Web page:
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The Evidence Of The New Testament
MR. QUICK once called the Book of Proverbs an early treatise on education; and, unusual though the view may be, there is much in that wonderful collection of wise sayings to recommend the remark as just and justifiable. The same character cannot be claimed for the contents of the New Testament ; or, at any rate, it cannot be claimed with anything approaching to the same degree of truth.
Educational Activity In The Early Centuries
IT is curious and interesting to trace a line from Athens round the Aegean Sea, on round the eastern and south-eastern shores of the Mediterranean Sea, and then to reflect upon the immensity of effort, of human intellectual activity at work there in the centuries immediately preceding the birth of Christ.
Schools Under The Roman Empire
SINCE Christianity developed within the limits of the Roman Empire, no inquiry into primitive Christian education can dispense with all knowledge of Roman schools and education. In the days pre-ceding the Empire, the Romans had, it appears, devised a system of education of which the means or instruments were not, in the main, literary.
The Catechetical System Of The Primitive Christians
IT was suggested at the close of the first chapter that the germ of the catechetical schools established and worked by the primitive Christians may be detected in the great Apostles' custom of gathering round them, for instruction and discipline, disciples and aspirants to the priesthood.
St. Clement Of Alexandria
In common fairness, however, St. Clement's view of learning in the Paedagogue should be compared with that which is given in his Address to the Greeks (or Exhortation to the Heathen).
St. Cyril Of Jerusalem
It is perhaps worth while to insist once more upon the fact that the Fathers of the Church were called upon to deal primarily with the circumstances of their own age ; not with those of days gone by, nor with those of days to come. That is one side of the truth. But if circumstances change quickly and greatly, human nature alters slowly and little.
The Christians Attitude To Roman Learning And Education
AFTER the establishment of public schools in the Roman Empire their multiplication and their success was almost marvellous. As Dr. Bigg and M. Boissier have pointed out, education followed the triumphant Roman general with an almost miraculous certainty.
St. Jerome
OF the early Fathers, the most learned were probably St. Clement of Alexandria, St. Origen, and St. Jerome. The erudition of the first of these is not exhibited in the Paedagogue so often or so clearly as it is in the Exhortation to the Heathen, and in the Stromata or Tapestry Work.
Introductory: Spanish Travel
HISTORY and tradition have conspired to hinder Spanish travel. The ordinary assumption seems to be that the Spaniard is a sort of bewhiskered pirate, partial to bloodshed, haughty in demeanor, intolerant of innovation, anxious only for doubloons and pieces of eight.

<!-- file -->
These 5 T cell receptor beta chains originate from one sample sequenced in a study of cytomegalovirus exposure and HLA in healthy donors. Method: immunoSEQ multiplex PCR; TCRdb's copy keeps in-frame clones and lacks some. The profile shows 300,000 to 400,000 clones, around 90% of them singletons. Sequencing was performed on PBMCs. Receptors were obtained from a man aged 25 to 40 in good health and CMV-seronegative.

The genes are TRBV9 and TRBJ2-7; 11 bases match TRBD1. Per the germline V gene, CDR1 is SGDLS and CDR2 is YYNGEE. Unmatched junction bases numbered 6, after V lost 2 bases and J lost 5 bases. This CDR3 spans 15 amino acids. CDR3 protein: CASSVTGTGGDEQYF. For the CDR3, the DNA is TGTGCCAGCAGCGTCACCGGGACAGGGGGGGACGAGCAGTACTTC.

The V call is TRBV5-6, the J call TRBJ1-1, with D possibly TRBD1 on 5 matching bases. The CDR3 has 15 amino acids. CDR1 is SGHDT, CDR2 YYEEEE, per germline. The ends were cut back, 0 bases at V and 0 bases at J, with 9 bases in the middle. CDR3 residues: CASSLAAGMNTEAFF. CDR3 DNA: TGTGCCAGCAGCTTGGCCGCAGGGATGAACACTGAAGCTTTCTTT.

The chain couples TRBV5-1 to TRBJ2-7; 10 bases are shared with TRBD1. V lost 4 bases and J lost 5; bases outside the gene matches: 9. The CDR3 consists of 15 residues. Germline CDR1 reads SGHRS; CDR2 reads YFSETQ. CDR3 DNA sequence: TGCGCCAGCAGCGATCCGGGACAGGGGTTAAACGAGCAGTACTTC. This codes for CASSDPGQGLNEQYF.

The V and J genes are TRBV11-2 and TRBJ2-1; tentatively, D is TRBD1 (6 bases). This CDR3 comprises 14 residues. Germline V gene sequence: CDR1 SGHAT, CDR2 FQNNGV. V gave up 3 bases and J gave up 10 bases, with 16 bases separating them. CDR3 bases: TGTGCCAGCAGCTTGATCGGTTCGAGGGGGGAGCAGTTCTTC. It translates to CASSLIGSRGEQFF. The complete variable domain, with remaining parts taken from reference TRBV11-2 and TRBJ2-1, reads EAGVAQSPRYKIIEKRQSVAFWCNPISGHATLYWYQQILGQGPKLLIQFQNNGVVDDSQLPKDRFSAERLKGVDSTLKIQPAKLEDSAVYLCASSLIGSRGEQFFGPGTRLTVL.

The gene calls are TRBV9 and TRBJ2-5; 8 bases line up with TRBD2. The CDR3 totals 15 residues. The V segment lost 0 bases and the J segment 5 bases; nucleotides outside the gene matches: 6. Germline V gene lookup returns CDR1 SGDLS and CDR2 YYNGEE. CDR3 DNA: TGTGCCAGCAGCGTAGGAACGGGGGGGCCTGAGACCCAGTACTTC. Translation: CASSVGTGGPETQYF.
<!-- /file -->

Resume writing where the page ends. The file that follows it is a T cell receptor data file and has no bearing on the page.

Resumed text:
GENTLEMAN! Gentleman ! You live in New York? You live, maybe, in Chicago ? Thus to me a handsome, swarthy, white-toothed Moor, standing in the majesty of turban, blue robe, and bare feet thrust into roomy, heelless slippers, on the deck of what the posters had announced to be the stanch and favorite steamship Gibel Dersa, bound for Tangier.
It was a beauteous evening, calm and free, when we finally shook the dust of Gibraltar's narrow streets from our feet and boarded the ferry for our crossing to Algeciras, where our real Spanish experiences were to begin. The ferry, a fat, side-wheeled steamer belonging to a line that makes regular trips all day between Gibraltar and the Spanish shore, was crowded, but not uncomfortably so.
WE left Ronda in the morning with comparatively little regret at the parting. One might, to be sure, linger there for days without seeing anything new, and still enjoy it because of the incomparable situation of the town and the general picturesqueness of its older portions. But there lay ahead of us Granada, to which we looked forward with anticipations that easily swallowed up the reluctance.
The Alhambra
TO sit down with the deliberate intention of attempting a description of the Alhambra is discouraging. No better evidence of the indescribable character of the palace should be needed than the fact that it never yet has been adequately described, although much has been written about it.
IT is a long day's ride from Granada to Seville. Nine hours are consumed by the train in making the run, which in pure linear distance is something like two hundred miles. Fortunately there are through coaches to be found, if one is wise enough to look for them, and these avert the necessity of changing at Bobadilla and La Roda, not to mention Utrera later in the afternoon.